Machine Reviews: Janome 1600P & Janome HD-1000
Well, it's been a few days now since I rounded out my sewing machine line up. I spent the long weekened sewing every single day, and after completing 5 different projects between the two machines, I'm feeling pretty good about doing a review of each machine.
This machine runs for around $1200 (but also sometimes goes on sale for about $999). In addition to the machine, I've invested in a selection of feet - which is something to really consider if you're thinking of changing machines.
- Walking Foot ($100) - Expensive, but really makes straight line quilting quick and easy
- Piping Foot ($15) - The piping feet on this machine are directional. I picked the one where your project needs to be to the right of the needle. I'm not sure what I was thinking. I went back and got the piping foot that keeps the project on the left side.
- Extension Table ($80) - Mine was actually included in the package I bought, but if it wasn't, I'd need to buy it, because it does make it easier to work on projects.
- Narrow Hem Foot ($15) - I ordered this one, but it's not here yet, but everyone tells me this one is even better than the zipper foot, so I'm going with blind faith.
- 1/4" foot ($15) - I took off the fabric guide on this, because it drives me crazy, and now i can use the edge of the foot as my scant 1/4" mark.
- Concealed Zipper Food ($20) - for all the invisible zippers
- Free Motion Quilting Foot Set ($50) - for free motion quilting (which I haven't tried yet).
I tested this machine out with The Weekender Bag. I've had this pattern for years, but I've always put it off because literally every single person I know who has made one has told me stories about what a difficult bag this is (because there are so many layers so it's challenging for most machines). That pretty much made it a perfect test subject for the 1600.
I spent 2 days doing everything from patchwork for the panels, to quilting (with the walking foot), attaching piping (with the piping foot), and sewing the entire bag together. I used a standard needle, and I didn't break a single needle! This machine is seriously fast, and it breezed through 2 layers of peltex + 8 layers of fabric without even hesitating. I really love the separate motor for winding bobbins, which meant I could keep sewing while I was winding a new bobbin.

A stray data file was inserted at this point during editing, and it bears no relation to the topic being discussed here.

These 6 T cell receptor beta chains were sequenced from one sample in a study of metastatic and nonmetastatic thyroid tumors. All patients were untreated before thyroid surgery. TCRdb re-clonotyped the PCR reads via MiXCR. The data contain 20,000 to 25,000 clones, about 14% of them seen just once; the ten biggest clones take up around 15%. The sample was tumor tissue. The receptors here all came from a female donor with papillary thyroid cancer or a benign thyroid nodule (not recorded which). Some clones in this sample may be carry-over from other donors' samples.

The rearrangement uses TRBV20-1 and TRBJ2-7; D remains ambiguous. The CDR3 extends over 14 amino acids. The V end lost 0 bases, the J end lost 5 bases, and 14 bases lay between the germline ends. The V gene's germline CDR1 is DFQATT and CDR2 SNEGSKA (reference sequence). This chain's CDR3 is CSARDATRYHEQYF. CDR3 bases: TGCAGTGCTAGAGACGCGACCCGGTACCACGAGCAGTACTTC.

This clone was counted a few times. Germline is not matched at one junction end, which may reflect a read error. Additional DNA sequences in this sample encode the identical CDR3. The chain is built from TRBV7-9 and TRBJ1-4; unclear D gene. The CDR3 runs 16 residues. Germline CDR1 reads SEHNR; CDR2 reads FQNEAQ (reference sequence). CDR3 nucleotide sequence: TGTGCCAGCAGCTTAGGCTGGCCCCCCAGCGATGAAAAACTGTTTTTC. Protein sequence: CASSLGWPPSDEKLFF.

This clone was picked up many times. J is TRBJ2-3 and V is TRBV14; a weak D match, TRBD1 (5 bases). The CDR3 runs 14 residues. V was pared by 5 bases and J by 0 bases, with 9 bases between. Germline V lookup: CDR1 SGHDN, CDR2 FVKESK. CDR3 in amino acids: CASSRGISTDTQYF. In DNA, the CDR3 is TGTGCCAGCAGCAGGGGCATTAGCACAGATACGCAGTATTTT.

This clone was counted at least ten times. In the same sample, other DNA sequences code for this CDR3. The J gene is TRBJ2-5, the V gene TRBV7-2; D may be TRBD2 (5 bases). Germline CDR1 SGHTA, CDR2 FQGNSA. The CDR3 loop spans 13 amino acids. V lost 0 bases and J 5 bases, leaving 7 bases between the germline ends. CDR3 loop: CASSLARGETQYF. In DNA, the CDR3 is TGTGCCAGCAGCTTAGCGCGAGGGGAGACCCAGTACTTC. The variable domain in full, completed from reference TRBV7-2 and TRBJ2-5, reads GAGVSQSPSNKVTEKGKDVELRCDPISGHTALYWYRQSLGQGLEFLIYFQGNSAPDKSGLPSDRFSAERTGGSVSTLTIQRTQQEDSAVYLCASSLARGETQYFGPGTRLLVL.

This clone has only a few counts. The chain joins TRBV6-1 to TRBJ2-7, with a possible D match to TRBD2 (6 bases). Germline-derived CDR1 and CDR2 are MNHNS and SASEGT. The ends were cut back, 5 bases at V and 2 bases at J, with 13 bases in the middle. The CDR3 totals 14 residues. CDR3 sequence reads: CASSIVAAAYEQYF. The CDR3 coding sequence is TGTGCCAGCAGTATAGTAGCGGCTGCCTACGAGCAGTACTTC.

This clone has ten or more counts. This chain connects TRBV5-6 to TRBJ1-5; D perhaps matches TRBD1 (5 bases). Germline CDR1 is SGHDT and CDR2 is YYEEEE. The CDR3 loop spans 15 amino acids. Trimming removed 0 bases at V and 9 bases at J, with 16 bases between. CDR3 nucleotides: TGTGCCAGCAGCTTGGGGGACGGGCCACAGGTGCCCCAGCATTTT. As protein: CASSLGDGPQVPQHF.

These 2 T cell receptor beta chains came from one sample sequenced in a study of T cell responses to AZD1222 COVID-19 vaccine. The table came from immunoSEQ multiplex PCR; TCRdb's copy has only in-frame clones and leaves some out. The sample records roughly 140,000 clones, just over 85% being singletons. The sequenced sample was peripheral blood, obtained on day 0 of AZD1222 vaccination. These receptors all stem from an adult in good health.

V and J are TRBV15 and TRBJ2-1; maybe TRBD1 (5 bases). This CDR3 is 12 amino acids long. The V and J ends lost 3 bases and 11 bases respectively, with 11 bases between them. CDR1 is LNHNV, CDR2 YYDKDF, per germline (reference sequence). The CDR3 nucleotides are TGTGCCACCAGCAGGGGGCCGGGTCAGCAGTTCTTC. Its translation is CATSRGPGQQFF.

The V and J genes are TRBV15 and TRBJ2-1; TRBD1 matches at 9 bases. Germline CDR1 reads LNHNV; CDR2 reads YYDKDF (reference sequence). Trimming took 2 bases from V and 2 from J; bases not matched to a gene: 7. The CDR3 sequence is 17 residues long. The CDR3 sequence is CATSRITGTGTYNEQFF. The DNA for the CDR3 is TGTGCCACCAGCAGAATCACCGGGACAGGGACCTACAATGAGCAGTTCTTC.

I feel really good about what I was able to accomplish on this machine - I don't think it would have been as smooth of a process without the power behind the 1600.
The Janome HD-1000 was a little bit of an impulse purchase. I had planned to spend about $150 on a small machine, mostly just for buttonholes and zig zag stitches. I didn't feel like I needed much. When I saw this machine at the store, I was interested. I liked the look of the machine first, then when I tried it out, I realized the HD stood for Heavy Duty, and that this little machine can zip through leather, denim and tons of layers. At $300, it was a little more than I'd planned, but it seemed like I was definitely getting more for my money. So i bought it.
I decided to test it out by making the Traverse Bag by Noodlehead. This pattern doesn't have leather, but it definitely has several layers, of canvas and interfacing.
The biggest challenge with this machine is just remembering that it's not the 1600 - so I have to take it a little slower, and I have to remember to pull my threads out a bit after I finish a seam otherwise when I start sewing the machine comes unthreaded. After that little bit of adjusting, this little machine sews through everything and is smooth as butter. It's bare bones, but it does everything I want it to do super well.
After sewing with the HD-1000 all day, I am really glad I decided to splurge a bit on it. The machine is solid, sews smoothly and feels like it will be a real contributor to my sewing space for years to come.
I really love how these two machines play together in my sewing space. Of all the machines I could have picked, I think these two look cute together, and they're both powerful machines with different specialities.
If you live in Orange County and you're looking for a trustworty sewing machine shop, I've bought all my machines from Pal's Sewing & Vacuum, they're great to work with, and super nice too.